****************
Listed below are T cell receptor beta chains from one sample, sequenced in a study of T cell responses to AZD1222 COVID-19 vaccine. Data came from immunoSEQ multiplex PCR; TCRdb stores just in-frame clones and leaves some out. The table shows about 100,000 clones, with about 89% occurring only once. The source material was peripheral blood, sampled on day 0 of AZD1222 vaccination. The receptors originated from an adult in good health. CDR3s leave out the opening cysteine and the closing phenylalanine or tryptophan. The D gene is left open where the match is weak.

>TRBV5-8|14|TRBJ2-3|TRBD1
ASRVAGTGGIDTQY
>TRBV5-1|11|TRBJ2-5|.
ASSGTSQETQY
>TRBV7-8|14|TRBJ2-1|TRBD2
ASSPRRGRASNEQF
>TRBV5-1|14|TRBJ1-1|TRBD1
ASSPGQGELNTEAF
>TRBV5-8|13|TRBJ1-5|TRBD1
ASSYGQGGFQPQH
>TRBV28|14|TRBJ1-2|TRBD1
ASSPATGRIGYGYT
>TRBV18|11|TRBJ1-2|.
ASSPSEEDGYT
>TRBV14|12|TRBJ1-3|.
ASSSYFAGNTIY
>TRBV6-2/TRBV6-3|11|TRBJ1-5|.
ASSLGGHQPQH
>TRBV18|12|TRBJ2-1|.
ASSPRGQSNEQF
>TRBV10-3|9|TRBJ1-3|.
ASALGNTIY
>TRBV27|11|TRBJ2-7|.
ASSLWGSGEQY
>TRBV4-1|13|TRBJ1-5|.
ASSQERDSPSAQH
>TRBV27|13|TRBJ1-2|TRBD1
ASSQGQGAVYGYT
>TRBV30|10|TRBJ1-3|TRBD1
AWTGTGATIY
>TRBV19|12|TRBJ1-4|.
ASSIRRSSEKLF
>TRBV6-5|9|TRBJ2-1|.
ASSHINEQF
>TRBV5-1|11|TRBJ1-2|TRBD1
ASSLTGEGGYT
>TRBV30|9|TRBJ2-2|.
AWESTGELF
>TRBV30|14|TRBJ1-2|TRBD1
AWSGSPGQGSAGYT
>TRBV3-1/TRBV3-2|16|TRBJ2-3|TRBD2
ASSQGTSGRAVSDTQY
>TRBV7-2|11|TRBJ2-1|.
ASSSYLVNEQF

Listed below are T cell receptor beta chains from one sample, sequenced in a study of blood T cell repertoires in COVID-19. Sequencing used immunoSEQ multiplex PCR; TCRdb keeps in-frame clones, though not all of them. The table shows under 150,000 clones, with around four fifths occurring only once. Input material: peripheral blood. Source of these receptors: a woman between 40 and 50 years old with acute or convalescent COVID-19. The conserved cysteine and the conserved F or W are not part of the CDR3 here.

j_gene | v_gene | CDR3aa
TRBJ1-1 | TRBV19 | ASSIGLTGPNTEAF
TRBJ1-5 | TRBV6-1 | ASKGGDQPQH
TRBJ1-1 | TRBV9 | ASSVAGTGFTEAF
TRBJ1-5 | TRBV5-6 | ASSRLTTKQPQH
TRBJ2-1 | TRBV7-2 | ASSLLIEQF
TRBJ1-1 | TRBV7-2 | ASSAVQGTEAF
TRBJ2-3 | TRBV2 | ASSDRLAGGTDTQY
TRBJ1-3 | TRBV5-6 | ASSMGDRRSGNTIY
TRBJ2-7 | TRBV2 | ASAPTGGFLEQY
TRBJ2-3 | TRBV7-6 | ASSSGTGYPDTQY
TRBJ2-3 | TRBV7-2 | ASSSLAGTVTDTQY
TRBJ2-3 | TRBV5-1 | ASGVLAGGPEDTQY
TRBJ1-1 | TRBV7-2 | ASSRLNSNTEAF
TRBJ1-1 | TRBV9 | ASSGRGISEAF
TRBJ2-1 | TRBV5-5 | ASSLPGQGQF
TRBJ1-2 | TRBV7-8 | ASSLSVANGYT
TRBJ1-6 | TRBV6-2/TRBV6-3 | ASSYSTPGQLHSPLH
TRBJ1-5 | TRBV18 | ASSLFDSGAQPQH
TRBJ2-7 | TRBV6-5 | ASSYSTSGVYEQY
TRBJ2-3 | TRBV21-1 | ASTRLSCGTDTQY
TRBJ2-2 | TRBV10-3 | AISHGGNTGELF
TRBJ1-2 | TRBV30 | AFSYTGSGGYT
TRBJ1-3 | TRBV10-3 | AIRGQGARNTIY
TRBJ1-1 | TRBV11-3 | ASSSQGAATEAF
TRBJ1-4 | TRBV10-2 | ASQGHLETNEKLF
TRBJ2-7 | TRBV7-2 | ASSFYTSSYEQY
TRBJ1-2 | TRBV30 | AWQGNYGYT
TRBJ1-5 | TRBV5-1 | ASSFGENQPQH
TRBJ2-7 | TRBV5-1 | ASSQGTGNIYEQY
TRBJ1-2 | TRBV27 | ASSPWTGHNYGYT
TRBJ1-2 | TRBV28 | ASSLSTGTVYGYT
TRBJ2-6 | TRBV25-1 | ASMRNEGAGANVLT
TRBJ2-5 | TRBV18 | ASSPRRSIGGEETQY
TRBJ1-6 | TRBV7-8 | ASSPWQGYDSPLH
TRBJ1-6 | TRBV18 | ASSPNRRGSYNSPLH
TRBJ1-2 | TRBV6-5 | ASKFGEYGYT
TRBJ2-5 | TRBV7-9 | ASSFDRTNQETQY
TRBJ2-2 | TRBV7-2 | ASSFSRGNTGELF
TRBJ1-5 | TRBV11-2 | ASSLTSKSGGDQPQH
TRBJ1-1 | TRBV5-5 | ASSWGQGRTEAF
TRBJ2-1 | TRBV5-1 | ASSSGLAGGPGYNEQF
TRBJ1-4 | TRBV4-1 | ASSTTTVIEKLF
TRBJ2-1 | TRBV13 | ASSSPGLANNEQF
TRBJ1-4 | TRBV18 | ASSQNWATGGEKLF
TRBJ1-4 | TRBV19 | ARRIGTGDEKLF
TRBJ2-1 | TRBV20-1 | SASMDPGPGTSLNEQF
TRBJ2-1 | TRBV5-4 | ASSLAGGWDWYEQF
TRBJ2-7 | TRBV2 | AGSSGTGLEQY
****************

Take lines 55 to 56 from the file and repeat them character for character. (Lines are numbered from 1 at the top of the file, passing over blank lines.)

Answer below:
TRBJ1-3 | TRBV5-6 | ASSMGDRRSGNTIY
TRBJ2-7 | TRBV2 | ASAPTGGFLEQY